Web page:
The four largest U.S. carriers are among 50 mobile operators that have agreed to disclose their respective climate impacts as part of a global initiative spearheaded by the GSMA.
The GSMA said disclosures are the first phase of the project, with the goal of developing a climate action roadmap and ultimately a pathway to decarbonization for the mobile industry.
Members, including AT&T, Sprint, T-Mobile, and Verizon, have agreed to release their climate impacts, energy and greenhouse gas emissions through the CDP global disclosure system. Check the bottom of this article for the full list of participating mobile operators.
The effort will provide full transparency for investors and customers involved in the mobile industry, according to the GSMA, which added that under the initiative many companies are revealing their climate impacts for the first time.
“As a result of these disclosures, mobile operators will be able to measure and understand their environmental impact, helping them to build sustainability into the heart of their businesses,” said Paul Simpson, CEO of CDP, in a statement.
Following the disclosures, phase two will be the creation of a way to decarbonize that’s aligned with the Science Based Targets initiative (SBTi), by February 2020. The GSMA said developing an industry-wide plan to reach net-zero greenhouse gas emissions by 2050 is in line with the Paris Agreement goal of limiting global warming to 1.5°C by that time.
The organization noted that no mobile industry-specific methodology to achieve this has been designed, and the initiative’s work will help provide parameters to accelerate mobile operator’s own push to set their deadlines.
The GSMA said it anticipates some companies will meet the carbon neutral target “significantly” before the 2050 deadline, but noted factors like geographic location and access to renewable energy will affect timelines for when individual operators hit the target.
Verizon earlier this year pledged to go carbon neutral by 2035 in terms of all sources of emissions owned, controlled, or purchased by the company, joining peers AT&T and T-Mobile, which each previously committed to ambitious renewable energy pledges. T-Mobile at the start of 2018 promised to use renewable electricity to meet 100% of its energy needs by 2021.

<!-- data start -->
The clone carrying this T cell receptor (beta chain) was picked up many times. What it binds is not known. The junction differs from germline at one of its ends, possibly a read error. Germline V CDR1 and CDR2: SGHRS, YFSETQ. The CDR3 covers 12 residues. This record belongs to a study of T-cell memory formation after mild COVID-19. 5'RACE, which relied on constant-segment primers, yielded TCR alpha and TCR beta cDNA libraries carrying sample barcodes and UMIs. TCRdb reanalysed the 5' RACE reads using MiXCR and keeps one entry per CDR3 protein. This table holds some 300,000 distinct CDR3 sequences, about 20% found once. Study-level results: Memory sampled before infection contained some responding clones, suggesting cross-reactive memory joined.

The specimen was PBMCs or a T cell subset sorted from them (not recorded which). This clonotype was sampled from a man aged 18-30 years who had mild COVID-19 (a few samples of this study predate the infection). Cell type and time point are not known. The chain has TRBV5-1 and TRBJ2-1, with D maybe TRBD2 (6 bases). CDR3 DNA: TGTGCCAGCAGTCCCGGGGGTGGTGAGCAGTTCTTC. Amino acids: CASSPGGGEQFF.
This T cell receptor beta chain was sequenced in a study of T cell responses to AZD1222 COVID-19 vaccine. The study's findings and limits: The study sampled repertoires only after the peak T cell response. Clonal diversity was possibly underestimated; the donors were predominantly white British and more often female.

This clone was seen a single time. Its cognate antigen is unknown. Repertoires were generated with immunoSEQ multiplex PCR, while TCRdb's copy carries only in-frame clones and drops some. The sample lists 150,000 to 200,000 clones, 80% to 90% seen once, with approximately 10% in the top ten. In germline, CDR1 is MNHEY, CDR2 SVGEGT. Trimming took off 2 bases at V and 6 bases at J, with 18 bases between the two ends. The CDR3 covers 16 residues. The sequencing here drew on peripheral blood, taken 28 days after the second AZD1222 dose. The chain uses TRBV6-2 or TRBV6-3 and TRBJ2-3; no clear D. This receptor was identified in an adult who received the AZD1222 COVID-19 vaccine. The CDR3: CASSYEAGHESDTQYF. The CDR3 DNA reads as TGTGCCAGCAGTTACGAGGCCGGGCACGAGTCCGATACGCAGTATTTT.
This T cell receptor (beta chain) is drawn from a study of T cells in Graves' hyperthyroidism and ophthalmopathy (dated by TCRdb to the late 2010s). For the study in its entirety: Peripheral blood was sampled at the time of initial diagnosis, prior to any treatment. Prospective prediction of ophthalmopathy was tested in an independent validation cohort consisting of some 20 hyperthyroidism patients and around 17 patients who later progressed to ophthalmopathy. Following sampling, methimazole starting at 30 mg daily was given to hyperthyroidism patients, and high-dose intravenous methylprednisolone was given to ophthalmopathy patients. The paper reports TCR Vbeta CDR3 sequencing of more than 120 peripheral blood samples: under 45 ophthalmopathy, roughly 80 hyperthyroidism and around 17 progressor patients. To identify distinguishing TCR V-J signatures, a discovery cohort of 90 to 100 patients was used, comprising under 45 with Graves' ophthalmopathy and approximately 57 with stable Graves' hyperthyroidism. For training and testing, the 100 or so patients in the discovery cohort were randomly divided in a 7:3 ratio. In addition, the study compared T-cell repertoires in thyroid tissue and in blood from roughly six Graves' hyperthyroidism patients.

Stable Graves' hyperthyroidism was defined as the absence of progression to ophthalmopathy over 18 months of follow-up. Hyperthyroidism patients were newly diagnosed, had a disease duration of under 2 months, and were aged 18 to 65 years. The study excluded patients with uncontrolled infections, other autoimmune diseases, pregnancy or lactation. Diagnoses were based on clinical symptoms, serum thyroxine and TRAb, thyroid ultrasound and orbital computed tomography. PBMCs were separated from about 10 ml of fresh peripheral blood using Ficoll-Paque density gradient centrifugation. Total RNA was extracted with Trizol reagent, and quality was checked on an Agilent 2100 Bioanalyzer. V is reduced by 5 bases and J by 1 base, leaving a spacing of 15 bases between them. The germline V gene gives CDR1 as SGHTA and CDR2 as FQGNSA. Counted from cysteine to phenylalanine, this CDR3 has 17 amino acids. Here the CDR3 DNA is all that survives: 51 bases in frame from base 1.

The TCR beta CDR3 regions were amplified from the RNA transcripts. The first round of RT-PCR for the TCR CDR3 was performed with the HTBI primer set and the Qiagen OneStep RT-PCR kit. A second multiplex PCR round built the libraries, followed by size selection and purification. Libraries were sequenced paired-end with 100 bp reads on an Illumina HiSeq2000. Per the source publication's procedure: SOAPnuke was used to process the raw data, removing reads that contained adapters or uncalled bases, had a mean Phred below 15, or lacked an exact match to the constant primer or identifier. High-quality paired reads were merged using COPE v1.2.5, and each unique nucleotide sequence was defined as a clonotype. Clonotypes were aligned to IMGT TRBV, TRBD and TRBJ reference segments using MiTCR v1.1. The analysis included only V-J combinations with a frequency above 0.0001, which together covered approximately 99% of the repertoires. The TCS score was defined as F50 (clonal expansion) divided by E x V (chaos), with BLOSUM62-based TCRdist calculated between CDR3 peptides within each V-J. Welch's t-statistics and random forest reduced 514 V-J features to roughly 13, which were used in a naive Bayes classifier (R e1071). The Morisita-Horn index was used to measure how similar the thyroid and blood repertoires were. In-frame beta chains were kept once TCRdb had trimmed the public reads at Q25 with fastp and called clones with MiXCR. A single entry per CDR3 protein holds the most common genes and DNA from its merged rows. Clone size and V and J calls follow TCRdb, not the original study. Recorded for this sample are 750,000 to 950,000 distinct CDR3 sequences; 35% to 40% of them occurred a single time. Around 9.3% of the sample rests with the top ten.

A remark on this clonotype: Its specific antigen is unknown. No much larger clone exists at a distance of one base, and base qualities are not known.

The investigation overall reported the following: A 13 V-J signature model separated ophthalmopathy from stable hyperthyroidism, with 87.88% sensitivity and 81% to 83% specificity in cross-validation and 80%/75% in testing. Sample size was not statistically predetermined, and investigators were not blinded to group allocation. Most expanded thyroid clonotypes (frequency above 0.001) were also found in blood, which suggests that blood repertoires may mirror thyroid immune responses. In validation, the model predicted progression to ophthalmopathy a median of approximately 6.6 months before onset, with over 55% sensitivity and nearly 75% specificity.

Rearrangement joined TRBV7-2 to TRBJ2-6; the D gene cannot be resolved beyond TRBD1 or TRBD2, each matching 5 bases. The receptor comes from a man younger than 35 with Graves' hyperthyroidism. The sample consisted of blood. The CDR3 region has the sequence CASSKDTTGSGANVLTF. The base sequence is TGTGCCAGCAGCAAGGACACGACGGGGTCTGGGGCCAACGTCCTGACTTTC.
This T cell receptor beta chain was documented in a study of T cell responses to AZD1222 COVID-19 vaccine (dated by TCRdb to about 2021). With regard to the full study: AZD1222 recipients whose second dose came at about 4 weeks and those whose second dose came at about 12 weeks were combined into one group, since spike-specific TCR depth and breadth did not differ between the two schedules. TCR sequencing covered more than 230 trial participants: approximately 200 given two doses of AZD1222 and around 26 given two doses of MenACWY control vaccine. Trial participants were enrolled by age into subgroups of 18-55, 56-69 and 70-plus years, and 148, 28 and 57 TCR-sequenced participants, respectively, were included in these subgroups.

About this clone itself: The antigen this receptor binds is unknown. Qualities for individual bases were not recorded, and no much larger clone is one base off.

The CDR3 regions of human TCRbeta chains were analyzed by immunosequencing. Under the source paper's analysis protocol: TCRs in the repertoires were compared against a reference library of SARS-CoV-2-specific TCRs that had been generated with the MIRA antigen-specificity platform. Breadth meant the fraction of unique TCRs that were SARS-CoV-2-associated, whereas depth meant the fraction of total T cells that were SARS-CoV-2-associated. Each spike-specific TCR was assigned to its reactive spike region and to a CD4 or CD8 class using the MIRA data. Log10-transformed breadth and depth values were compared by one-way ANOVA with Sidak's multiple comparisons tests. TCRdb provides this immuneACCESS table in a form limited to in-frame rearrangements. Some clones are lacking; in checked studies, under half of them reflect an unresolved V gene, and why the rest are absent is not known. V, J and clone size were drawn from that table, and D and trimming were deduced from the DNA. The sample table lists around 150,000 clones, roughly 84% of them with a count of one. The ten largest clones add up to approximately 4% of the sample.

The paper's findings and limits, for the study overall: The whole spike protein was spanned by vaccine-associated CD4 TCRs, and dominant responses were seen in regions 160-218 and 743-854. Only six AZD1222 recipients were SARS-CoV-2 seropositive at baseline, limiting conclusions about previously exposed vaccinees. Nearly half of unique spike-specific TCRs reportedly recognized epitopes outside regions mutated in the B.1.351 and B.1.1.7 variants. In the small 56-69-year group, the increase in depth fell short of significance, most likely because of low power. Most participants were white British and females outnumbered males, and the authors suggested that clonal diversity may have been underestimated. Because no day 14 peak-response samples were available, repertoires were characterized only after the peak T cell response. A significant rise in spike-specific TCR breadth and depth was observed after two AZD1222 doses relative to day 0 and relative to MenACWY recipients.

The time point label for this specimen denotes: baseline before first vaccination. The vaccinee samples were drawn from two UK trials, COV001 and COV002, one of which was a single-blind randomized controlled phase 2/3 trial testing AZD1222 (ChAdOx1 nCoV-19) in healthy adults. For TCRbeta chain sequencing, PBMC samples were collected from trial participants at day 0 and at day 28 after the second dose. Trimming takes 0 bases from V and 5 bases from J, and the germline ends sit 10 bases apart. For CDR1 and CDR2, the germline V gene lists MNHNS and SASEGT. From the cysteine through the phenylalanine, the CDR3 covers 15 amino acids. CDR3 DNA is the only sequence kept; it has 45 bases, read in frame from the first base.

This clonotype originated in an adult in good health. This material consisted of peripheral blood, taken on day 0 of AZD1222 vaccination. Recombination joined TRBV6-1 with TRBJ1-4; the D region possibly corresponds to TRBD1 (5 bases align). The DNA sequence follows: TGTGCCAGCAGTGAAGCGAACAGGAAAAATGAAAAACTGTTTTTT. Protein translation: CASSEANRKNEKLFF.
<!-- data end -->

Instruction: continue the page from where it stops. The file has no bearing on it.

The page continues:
AT&T, meanwhile, has also been incorporating climate-change models to assess potential impacts and help guide certain business decisions like cell siting. The carrier is working with the U.S. Department of Energy’s Argonne National Laboratory to assess climate change risk and use data to help determine where to deploy cell tower infrastructure. AT&T also shares the climate data sets it developed with Argonne with universities and local officials to use for their own climate risk assessments.
“Today’s announcement marks the start of a collaborative action by the mobile industry to tackle the climate emergency, demonstrating how the private sector can show leadership and responsibility in addressing one of the gravest challenges facing our planet,” said Mats Granryd, director general of the GSMA, in a statement.
Other operators that have agreed to climate impact disclosures as part of the GSMA-led initiative include: América Móvil, Axiata Group, Bell Canada, Bharti Airtel, BT Group, China Mobile, China Telecom, China Unicom, Chunghwa Telecom, Deutsche Telekom, DNA Plc, Elisa Corporation, Far EasTone, Globe Telecom, Inmarsat, KDDI Corporation, KPN, KT Corporation, LG Uplus, Magyar Telekom, Millicom International, MTN Group, MTS, NTT DOCOMO, Oi Móvel, Orange Group, Proximus, Reliance Jio, Rogers Communications, Singtel, SK Telecom, SoftBank Corp., Spark New Zealand, StarHub, STC, Sunrise, Swisscom, Taiwan Mobile, Tele2 AB, Telecom Italia, Telefónica, Telekom Austria, Telenor Group, Telia Company, Telkom SA, Telstra Corporation, TELUS Communications, TIM Brasil, True Corp., Turkcell, Vodacom Group, Vodafone Group and Zain Group.